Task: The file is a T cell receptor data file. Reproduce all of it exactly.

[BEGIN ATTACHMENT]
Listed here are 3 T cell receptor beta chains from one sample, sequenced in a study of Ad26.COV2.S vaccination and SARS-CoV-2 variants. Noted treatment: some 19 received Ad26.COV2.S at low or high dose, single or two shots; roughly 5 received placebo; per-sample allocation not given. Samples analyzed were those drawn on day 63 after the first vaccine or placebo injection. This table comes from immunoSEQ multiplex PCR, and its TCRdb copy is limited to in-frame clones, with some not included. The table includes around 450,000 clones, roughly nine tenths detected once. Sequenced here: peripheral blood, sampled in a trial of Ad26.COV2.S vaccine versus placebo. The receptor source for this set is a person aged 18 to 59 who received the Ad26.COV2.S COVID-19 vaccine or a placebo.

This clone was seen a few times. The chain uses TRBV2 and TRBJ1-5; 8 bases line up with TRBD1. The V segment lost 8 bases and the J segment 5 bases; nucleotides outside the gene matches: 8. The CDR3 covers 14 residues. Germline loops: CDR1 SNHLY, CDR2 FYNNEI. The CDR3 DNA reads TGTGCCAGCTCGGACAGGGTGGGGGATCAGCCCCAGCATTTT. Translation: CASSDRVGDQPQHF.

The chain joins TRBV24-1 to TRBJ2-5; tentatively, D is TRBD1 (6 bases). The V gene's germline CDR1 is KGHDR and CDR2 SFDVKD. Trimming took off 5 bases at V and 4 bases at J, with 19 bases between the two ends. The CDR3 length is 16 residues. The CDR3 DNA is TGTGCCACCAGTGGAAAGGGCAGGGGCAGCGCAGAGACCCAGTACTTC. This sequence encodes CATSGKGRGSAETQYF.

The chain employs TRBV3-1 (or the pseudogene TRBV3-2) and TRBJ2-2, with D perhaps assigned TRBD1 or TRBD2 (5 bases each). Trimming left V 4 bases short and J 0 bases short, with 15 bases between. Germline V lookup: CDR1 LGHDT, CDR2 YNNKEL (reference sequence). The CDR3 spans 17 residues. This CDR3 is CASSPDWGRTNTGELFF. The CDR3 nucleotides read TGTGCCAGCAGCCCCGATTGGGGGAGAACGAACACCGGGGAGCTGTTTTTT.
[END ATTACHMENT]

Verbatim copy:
Listed here are 3 T cell receptor beta chains from one sample, sequenced in a study of Ad26.COV2.S vaccination and SARS-CoV-2 variants. Noted treatment: some 19 received Ad26.COV2.S at low or high dose, single or two shots; roughly 5 received placebo; per-sample allocation not given. Samples analyzed were those drawn on day 63 after the first vaccine or placebo injection. This table comes from immunoSEQ multiplex PCR, and its TCRdb copy is limited to in-frame clones, with some not included. The table includes around 450,000 clones, roughly nine tenths detected once. Sequenced here: peripheral blood, sampled in a trial of Ad26.COV2.S vaccine versus placebo. The receptor source for this set is a person aged 18 to 59 who received the Ad26.COV2.S COVID-19 vaccine or a placebo.

This clone was seen a few times. The chain uses TRBV2 and TRBJ1-5; 8 bases line up with TRBD1. The V segment lost 8 bases and the J segment 5 bases; nucleotides outside the gene matches: 8. The CDR3 covers 14 residues. Germline loops: CDR1 SNHLY, CDR2 FYNNEI. The CDR3 DNA reads TGTGCCAGCTCGGACAGGGTGGGGGATCAGCCCCAGCATTTT. Translation: CASSDRVGDQPQHF.

The chain joins TRBV24-1 to TRBJ2-5; tentatively, D is TRBD1 (6 bases). The V gene's germline CDR1 is KGHDR and CDR2 SFDVKD. Trimming took off 5 bases at V and 4 bases at J, with 19 bases between the two ends. The CDR3 length is 16 residues. The CDR3 DNA is TGTGCCACCAGTGGAAAGGGCAGGGGCAGCGCAGAGACCCAGTACTTC. This sequence encodes CATSGKGRGSAETQYF.

The chain employs TRBV3-1 (or the pseudogene TRBV3-2) and TRBJ2-2, with D perhaps assigned TRBD1 or TRBD2 (5 bases each). Trimming left V 4 bases short and J 0 bases short, with 15 bases between. Germline V lookup: CDR1 LGHDT, CDR2 YNNKEL (reference sequence). The CDR3 spans 17 residues. This CDR3 is CASSPDWGRTNTGELFF. The CDR3 nucleotides read TGTGCCAGCAGCCCCGATTGGGGGAGAACGAACACCGGGGAGCTGTTTTTT.